Aseef Jaisi, a scholar, said, “Jaisi mixed fact and fiction to compose the book in Persian script and Awadhi language in 1540. Several editions of the book were produced over time in different languages. Had there been any hurtful content to any community, it would have been raised over the years.”

Shiv Nayak Singh (84), founding principal of Malik Mohammad Bharatiya Intermediate College, said in Jaisi’s epic, Rani Padmavati has been depicted in the “most graceful manner” and the poet has kept her royal lineage in mind. “The trailer of the film does not indicate that anything around her character and personality has been distorted. Any protest ahead of the release of the film is amusing,” he said.

Youths of Jais are gearing up to download the movie on their phones once it is released as the nearest theatre is 40 km away. “We watch news and see people going berserk over the film. Once it is released, I am going to download it and see for myself what is there which is worrying a community,” said Muzaffar, a youngster.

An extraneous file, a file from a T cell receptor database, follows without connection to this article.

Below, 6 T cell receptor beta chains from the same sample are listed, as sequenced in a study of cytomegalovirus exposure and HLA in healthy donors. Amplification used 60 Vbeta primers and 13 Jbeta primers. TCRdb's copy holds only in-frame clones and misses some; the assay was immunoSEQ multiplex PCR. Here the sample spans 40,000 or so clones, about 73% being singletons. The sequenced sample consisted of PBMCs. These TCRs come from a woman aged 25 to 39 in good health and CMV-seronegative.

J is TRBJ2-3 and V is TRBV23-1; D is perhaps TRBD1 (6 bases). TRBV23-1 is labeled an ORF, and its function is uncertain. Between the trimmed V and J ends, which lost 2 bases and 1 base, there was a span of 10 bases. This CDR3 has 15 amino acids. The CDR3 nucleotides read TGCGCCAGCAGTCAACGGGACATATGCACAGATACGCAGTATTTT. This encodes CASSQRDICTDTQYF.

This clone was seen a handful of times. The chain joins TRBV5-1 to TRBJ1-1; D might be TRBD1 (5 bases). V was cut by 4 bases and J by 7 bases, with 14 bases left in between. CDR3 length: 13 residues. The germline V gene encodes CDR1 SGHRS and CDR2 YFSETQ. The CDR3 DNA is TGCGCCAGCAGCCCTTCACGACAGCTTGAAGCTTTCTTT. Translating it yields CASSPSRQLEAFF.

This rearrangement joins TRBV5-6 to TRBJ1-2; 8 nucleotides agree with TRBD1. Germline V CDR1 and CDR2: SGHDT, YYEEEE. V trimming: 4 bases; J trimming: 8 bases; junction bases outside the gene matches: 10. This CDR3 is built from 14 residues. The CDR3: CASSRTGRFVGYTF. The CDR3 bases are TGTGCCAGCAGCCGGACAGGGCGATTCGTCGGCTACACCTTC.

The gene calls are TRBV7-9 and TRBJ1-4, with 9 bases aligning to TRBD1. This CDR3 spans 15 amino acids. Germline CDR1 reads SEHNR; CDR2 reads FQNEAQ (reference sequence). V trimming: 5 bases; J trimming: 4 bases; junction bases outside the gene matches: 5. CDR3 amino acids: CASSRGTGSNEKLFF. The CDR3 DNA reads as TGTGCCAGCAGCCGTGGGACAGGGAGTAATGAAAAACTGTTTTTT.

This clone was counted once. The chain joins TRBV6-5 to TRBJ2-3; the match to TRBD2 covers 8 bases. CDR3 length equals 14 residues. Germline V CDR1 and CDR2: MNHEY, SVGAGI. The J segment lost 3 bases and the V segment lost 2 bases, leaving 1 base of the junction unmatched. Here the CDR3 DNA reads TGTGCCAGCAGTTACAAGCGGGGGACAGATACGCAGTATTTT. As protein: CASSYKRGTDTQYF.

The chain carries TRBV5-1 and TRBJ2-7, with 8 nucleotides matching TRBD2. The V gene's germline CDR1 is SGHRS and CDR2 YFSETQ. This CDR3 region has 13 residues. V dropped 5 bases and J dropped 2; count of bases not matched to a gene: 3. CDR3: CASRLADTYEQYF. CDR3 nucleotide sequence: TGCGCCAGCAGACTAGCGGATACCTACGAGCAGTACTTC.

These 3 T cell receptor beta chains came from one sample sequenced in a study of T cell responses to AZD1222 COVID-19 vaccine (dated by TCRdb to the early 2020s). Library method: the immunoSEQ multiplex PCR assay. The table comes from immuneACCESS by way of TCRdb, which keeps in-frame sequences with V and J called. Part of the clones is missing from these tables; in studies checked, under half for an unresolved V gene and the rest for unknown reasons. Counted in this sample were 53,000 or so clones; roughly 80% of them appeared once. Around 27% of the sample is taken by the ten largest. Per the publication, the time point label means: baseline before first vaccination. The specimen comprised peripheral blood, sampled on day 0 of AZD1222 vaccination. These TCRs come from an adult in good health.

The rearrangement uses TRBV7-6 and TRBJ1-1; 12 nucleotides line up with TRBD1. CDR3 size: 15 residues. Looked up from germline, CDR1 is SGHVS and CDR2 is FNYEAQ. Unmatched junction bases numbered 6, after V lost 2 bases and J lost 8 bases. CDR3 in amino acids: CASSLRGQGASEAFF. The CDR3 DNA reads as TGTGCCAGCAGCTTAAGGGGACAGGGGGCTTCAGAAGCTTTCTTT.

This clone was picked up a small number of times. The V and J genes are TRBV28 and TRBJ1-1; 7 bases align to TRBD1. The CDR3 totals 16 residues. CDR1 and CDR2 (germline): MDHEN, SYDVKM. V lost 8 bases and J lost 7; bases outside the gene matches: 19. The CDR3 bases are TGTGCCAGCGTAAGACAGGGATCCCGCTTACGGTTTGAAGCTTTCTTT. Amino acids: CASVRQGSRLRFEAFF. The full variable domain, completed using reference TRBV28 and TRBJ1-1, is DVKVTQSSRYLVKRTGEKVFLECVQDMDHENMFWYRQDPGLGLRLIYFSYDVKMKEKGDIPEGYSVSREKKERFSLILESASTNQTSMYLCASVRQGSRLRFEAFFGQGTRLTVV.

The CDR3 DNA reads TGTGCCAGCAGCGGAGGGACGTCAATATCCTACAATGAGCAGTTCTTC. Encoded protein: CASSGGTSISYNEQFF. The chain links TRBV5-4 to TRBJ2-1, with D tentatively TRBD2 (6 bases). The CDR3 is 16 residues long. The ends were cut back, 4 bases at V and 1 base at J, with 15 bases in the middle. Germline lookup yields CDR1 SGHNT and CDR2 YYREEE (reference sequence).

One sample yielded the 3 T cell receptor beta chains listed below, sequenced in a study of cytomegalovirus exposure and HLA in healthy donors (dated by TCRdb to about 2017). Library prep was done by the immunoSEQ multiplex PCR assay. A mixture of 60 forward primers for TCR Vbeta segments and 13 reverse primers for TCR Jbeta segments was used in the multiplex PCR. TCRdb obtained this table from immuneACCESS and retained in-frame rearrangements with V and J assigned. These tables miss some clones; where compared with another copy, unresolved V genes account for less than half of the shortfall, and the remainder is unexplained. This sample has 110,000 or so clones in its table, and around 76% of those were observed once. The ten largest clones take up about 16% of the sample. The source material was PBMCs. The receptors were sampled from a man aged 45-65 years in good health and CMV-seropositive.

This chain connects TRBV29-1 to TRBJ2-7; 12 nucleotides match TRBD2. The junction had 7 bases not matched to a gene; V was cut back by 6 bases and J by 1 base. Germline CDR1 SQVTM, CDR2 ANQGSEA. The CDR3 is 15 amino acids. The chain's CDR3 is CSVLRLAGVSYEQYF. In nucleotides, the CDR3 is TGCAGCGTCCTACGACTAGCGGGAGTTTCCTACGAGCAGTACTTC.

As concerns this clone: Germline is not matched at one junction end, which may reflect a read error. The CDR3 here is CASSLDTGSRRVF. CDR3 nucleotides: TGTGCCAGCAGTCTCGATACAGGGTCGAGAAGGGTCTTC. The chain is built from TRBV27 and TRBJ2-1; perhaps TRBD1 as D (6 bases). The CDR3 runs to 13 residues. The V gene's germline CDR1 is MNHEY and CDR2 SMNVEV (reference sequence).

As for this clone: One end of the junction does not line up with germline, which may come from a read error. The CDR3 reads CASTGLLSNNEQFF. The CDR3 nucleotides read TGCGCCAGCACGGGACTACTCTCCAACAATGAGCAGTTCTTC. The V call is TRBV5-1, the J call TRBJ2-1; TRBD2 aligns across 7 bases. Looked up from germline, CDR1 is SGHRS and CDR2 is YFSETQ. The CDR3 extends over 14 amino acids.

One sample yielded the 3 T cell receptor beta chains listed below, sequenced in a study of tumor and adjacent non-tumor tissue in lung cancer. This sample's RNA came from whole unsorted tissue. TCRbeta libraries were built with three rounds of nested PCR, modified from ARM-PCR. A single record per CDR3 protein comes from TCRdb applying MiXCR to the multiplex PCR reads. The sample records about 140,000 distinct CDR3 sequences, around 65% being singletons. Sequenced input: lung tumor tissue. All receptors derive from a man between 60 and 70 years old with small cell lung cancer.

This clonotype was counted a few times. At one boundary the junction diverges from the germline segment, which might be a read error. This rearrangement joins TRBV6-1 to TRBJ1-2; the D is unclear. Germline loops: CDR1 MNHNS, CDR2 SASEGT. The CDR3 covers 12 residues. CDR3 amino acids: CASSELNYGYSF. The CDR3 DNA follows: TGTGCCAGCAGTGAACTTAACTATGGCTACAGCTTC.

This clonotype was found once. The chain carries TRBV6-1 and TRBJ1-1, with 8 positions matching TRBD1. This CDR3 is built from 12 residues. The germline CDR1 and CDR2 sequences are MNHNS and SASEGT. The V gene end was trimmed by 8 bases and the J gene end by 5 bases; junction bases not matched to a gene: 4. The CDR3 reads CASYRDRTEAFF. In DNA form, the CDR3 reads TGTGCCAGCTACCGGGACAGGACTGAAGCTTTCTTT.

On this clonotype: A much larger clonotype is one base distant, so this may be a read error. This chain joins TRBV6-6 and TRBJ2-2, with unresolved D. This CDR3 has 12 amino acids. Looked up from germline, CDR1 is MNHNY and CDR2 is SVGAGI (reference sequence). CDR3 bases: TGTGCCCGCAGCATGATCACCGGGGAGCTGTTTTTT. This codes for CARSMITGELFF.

Mamata: Welcome to show film in Bengal

Mamata Banerjee, on Friday, said ‘Padmavati’ director Sanjay Leela Bhansali was welcome to West Bengal to premiere and release his film. “If they cannot release ‘Padmavati’ in any other state, we will make special arrangements… Bengal will be very happy and proud to do that,” the CM said.

A 40-year-old man’s corpse was found hanging from a wall of the Nahargarh fort with inflammatory slogans scribbled on the fort walls

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Padmavati – Marathi Play Had Not Sparked Any Protests

Actor who played Padmavati in 70s says Deepika must be fond of queen